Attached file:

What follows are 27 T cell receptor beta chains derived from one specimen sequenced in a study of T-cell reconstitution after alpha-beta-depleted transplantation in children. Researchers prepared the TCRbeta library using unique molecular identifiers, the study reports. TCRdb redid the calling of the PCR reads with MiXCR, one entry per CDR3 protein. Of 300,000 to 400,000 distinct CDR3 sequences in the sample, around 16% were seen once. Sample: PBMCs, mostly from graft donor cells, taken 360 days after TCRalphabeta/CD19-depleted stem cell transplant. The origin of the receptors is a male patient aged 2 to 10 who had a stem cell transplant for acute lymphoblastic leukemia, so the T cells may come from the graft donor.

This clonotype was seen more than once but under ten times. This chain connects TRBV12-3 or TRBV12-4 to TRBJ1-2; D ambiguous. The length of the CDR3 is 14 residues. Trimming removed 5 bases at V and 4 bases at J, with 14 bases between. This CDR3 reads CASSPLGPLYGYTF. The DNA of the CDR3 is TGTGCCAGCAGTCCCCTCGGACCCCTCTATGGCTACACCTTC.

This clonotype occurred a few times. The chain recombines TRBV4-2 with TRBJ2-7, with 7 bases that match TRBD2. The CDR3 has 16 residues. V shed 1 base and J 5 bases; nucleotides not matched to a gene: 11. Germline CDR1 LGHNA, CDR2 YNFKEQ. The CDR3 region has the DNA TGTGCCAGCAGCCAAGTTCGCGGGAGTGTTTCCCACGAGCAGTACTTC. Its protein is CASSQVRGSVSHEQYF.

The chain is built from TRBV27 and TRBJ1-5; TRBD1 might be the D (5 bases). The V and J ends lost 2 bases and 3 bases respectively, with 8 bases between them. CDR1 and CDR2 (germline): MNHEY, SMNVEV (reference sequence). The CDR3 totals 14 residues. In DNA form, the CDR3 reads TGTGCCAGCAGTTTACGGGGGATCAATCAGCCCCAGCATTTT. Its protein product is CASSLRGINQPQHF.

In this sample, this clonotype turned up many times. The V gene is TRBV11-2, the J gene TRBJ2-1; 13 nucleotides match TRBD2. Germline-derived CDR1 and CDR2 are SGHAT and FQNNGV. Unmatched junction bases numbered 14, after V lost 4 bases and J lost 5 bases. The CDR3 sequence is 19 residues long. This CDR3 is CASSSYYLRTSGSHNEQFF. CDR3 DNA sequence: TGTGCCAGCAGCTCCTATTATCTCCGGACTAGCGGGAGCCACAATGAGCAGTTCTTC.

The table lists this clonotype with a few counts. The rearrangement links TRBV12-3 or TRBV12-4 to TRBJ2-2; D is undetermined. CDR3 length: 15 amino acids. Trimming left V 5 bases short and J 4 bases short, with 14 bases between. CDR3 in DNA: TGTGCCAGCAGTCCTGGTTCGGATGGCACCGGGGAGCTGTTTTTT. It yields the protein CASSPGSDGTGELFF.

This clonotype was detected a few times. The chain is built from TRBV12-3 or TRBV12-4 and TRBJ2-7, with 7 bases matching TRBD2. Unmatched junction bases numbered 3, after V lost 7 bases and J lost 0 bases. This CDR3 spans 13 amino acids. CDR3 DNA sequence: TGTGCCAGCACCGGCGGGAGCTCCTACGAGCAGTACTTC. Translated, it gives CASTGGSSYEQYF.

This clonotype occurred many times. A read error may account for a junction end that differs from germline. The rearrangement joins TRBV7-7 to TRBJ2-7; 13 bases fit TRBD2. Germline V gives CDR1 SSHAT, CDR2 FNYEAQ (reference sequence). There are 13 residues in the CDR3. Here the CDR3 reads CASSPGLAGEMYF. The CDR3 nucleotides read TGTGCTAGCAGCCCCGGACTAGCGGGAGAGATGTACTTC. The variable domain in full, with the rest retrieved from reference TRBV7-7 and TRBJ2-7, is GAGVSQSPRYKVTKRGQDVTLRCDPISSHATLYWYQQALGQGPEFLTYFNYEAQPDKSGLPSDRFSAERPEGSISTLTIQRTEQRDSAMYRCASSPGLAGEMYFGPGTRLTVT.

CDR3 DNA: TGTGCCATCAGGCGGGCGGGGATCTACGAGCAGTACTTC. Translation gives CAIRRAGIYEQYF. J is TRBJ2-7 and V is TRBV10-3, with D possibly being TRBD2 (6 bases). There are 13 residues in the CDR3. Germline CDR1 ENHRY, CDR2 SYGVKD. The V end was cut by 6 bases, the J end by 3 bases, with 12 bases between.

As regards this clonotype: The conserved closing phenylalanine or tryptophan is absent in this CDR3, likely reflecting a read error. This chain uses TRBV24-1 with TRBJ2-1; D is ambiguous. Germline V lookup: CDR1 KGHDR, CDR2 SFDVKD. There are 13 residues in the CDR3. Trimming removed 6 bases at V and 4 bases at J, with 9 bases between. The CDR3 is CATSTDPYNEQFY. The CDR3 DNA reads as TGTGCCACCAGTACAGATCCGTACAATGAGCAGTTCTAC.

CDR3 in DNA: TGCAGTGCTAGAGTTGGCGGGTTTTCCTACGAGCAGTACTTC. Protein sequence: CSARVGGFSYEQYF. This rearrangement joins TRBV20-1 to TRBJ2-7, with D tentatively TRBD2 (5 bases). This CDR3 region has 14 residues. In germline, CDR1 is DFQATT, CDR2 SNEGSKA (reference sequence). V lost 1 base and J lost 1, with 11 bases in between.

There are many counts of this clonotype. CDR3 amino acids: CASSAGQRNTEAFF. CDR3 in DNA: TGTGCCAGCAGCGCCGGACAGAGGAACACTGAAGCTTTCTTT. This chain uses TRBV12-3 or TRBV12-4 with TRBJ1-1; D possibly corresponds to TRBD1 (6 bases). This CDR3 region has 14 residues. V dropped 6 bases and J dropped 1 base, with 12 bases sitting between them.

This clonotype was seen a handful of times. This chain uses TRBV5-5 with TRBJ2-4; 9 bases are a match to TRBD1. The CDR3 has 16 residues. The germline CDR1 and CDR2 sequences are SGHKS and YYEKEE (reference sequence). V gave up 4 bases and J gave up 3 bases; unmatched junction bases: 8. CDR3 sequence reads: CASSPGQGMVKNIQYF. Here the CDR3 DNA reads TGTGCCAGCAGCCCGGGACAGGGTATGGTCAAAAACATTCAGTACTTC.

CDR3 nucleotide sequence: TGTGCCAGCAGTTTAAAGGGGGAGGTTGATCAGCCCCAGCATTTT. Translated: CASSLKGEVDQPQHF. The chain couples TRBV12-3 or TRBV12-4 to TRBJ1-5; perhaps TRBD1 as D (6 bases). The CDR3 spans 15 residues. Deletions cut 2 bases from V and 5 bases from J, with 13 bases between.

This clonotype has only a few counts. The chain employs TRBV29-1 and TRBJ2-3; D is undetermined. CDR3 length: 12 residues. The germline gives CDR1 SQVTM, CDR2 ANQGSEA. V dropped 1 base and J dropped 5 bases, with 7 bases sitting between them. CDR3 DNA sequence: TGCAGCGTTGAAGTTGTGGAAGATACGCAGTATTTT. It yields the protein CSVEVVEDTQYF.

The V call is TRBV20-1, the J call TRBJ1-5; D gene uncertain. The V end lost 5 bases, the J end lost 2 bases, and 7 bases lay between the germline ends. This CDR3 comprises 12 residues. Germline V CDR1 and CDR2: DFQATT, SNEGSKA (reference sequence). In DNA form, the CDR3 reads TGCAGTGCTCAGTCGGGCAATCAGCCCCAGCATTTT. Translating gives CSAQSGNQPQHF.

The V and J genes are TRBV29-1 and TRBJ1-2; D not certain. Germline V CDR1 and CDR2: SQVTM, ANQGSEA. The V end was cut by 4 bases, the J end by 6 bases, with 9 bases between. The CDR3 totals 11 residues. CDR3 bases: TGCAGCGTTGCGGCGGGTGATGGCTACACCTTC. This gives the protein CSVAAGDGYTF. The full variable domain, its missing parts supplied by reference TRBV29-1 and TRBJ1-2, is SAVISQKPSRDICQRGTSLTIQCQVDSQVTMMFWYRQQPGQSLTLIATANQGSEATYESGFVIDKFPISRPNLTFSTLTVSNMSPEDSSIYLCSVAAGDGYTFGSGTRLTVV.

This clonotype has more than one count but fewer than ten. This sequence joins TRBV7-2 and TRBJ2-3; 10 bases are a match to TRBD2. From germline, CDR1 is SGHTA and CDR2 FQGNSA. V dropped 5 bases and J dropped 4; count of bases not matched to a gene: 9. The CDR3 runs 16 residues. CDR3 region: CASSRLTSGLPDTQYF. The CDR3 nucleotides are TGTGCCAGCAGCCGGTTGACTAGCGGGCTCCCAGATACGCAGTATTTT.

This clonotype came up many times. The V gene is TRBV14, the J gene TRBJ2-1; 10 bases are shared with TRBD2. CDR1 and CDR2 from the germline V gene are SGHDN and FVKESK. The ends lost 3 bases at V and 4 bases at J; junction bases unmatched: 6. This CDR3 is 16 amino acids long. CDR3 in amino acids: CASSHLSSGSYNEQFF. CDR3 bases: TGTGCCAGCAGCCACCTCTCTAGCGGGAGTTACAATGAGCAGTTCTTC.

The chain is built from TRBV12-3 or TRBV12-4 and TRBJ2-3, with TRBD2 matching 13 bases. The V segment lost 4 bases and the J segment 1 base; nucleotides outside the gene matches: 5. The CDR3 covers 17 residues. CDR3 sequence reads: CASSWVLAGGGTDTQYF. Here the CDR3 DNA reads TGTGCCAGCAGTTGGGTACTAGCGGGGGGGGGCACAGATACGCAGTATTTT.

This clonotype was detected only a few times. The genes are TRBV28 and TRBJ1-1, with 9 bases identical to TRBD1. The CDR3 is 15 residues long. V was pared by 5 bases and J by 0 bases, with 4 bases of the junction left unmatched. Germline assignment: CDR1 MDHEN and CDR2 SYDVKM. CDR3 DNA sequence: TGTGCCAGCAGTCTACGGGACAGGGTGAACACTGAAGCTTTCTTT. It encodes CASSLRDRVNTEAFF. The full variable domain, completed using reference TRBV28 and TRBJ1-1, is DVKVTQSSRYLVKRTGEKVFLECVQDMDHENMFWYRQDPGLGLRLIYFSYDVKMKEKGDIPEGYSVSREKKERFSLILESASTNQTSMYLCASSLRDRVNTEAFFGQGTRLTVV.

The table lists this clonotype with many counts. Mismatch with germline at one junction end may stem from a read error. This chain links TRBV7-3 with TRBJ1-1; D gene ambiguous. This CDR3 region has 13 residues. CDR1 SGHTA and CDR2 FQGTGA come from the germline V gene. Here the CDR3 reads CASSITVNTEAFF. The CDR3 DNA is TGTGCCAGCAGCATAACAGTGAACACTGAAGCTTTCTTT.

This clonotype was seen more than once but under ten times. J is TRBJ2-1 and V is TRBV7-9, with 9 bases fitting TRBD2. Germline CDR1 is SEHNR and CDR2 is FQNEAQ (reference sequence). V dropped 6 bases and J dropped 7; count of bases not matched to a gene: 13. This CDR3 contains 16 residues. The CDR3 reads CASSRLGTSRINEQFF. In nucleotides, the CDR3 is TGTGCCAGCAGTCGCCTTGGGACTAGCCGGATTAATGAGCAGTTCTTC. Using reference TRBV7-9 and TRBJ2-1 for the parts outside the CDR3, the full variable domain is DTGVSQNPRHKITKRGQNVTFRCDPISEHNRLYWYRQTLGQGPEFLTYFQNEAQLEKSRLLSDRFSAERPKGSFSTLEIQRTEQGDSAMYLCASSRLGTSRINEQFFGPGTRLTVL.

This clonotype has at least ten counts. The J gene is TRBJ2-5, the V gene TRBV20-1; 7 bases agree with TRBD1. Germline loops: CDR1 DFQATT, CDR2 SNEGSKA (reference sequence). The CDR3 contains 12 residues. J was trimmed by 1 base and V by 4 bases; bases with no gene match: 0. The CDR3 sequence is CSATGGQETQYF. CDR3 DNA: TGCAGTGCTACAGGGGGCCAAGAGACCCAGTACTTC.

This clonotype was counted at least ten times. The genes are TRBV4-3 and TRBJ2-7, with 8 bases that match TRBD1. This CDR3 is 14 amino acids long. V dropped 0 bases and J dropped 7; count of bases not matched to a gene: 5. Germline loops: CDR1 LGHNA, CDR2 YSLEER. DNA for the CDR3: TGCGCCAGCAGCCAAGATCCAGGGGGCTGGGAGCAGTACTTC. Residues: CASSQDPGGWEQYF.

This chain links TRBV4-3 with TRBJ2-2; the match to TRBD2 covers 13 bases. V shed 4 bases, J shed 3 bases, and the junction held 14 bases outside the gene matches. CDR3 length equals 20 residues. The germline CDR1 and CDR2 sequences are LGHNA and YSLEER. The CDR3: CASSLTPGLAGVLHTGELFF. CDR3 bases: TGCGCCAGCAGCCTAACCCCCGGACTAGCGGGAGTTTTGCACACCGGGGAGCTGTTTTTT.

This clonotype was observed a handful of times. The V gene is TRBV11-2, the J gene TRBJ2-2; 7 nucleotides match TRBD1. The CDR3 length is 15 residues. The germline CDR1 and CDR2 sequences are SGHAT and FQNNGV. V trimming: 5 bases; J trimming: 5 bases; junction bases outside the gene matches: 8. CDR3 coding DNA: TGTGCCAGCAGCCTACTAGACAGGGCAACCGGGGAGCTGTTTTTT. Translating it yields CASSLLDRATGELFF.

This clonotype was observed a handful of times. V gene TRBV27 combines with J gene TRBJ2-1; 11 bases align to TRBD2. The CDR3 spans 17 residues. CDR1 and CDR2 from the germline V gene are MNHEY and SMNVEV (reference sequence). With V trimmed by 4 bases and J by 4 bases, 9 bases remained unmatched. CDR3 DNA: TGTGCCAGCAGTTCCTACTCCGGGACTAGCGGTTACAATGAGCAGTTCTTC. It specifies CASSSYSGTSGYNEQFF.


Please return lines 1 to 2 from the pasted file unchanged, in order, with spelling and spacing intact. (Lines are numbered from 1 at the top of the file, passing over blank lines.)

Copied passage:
What follows are 27 T cell receptor beta chains derived from one specimen sequenced in a study of T-cell reconstitution after alpha-beta-depleted transplantation in children. Researchers prepared the TCRbeta library using unique molecular identifiers, the study reports. TCRdb redid the calling of the PCR reads with MiXCR, one entry per CDR3 protein. Of 300,000 to 400,000 distinct CDR3 sequences in the sample, around 16% were seen once. Sample: PBMCs, mostly from graft donor cells, taken 360 days after TCRalphabeta/CD19-depleted stem cell transplant. The origin of the receptors is a male patient aged 2 to 10 who had a stem cell transplant for acute lymphoblastic leukemia, so the T cells may come from the graft donor.

This clonotype was seen more than once but under ten times. This chain connects TRBV12-3 or TRBV12-4 to TRBJ1-2; D ambiguous. The length of the CDR3 is 14 residues. Trimming removed 5 bases at V and 4 bases at J, with 14 bases between. This CDR3 reads CASSPLGPLYGYTF. The DNA of the CDR3 is TGTGCCAGCAGTCCCCTCGGACCCCTCTATGGCTACACCTTC.